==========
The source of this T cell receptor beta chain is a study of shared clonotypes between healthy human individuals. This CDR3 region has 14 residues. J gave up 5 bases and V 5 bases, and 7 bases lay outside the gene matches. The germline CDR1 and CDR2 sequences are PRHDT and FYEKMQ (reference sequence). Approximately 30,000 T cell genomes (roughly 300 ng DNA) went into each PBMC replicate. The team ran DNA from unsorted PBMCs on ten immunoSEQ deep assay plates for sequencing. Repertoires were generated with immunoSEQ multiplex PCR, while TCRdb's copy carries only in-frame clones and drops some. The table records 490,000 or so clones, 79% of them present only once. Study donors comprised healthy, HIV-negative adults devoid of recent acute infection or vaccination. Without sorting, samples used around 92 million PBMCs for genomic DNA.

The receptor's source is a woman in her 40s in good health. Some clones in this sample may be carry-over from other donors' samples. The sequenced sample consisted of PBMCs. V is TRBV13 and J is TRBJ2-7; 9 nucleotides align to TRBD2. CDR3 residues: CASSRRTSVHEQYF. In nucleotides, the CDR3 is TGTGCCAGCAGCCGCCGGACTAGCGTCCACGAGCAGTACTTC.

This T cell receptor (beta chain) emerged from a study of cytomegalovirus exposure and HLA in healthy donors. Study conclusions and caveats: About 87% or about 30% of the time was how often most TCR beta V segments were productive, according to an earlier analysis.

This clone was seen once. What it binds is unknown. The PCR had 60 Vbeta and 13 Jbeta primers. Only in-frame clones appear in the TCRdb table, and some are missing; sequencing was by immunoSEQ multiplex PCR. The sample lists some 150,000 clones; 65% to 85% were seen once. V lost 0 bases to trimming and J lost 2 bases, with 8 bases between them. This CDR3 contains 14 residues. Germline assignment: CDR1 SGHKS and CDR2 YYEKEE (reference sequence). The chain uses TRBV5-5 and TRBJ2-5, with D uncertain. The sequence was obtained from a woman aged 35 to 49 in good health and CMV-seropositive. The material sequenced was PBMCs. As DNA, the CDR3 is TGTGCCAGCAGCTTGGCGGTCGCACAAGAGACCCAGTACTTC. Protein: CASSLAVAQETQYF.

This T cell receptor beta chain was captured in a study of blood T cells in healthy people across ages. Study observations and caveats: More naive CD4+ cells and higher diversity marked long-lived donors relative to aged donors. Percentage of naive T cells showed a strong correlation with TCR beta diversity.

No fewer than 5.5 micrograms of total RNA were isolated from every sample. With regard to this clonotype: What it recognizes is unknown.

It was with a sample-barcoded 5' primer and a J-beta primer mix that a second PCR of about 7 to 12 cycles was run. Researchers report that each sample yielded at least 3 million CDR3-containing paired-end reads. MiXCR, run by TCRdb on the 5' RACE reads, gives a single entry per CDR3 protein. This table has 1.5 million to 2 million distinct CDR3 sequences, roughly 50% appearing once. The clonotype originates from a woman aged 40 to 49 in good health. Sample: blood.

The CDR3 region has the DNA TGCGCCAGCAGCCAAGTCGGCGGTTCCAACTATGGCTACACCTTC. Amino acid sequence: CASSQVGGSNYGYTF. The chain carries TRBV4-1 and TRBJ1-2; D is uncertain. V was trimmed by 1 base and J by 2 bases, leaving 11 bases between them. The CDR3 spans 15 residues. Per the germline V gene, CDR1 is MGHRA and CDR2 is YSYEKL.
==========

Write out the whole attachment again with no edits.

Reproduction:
The source of this T cell receptor beta chain is a study of shared clonotypes between healthy human individuals. This CDR3 region has 14 residues. J gave up 5 bases and V 5 bases, and 7 bases lay outside the gene matches. The germline CDR1 and CDR2 sequences are PRHDT and FYEKMQ (reference sequence). Approximately 30,000 T cell genomes (roughly 300 ng DNA) went into each PBMC replicate. The team ran DNA from unsorted PBMCs on ten immunoSEQ deep assay plates for sequencing. Repertoires were generated with immunoSEQ multiplex PCR, while TCRdb's copy carries only in-frame clones and drops some. The table records 490,000 or so clones, 79% of them present only once. Study donors comprised healthy, HIV-negative adults devoid of recent acute infection or vaccination. Without sorting, samples used around 92 million PBMCs for genomic DNA.

The receptor's source is a woman in her 40s in good health. Some clones in this sample may be carry-over from other donors' samples. The sequenced sample consisted of PBMCs. V is TRBV13 and J is TRBJ2-7; 9 nucleotides align to TRBD2. CDR3 residues: CASSRRTSVHEQYF. In nucleotides, the CDR3 is TGTGCCAGCAGCCGCCGGACTAGCGTCCACGAGCAGTACTTC.

This T cell receptor (beta chain) emerged from a study of cytomegalovirus exposure and HLA in healthy donors. Study conclusions and caveats: About 87% or about 30% of the time was how often most TCR beta V segments were productive, according to an earlier analysis.

This clone was seen once. What it binds is unknown. The PCR had 60 Vbeta and 13 Jbeta primers. Only in-frame clones appear in the TCRdb table, and some are missing; sequencing was by immunoSEQ multiplex PCR. The sample lists some 150,000 clones; 65% to 85% were seen once. V lost 0 bases to trimming and J lost 2 bases, with 8 bases between them. This CDR3 contains 14 residues. Germline assignment: CDR1 SGHKS and CDR2 YYEKEE (reference sequence). The chain uses TRBV5-5 and TRBJ2-5, with D uncertain. The sequence was obtained from a woman aged 35 to 49 in good health and CMV-seropositive. The material sequenced was PBMCs. As DNA, the CDR3 is TGTGCCAGCAGCTTGGCGGTCGCACAAGAGACCCAGTACTTC. Protein: CASSLAVAQETQYF.

This T cell receptor beta chain was captured in a study of blood T cells in healthy people across ages. Study observations and caveats: More naive CD4+ cells and higher diversity marked long-lived donors relative to aged donors. Percentage of naive T cells showed a strong correlation with TCR beta diversity.

No fewer than 5.5 micrograms of total RNA were isolated from every sample. With regard to this clonotype: What it recognizes is unknown.

It was with a sample-barcoded 5' primer and a J-beta primer mix that a second PCR of about 7 to 12 cycles was run. Researchers report that each sample yielded at least 3 million CDR3-containing paired-end reads. MiXCR, run by TCRdb on the 5' RACE reads, gives a single entry per CDR3 protein. This table has 1.5 million to 2 million distinct CDR3 sequences, roughly 50% appearing once. The clonotype originates from a woman aged 40 to 49 in good health. Sample: blood.

The CDR3 region has the DNA TGCGCCAGCAGCCAAGTCGGCGGTTCCAACTATGGCTACACCTTC. Amino acid sequence: CASSQVGGSNYGYTF. The chain carries TRBV4-1 and TRBJ1-2; D is uncertain. V was trimmed by 1 base and J by 2 bases, leaving 11 bases between them. The CDR3 spans 15 residues. Per the germline V gene, CDR1 is MGHRA and CDR2 is YSYEKL.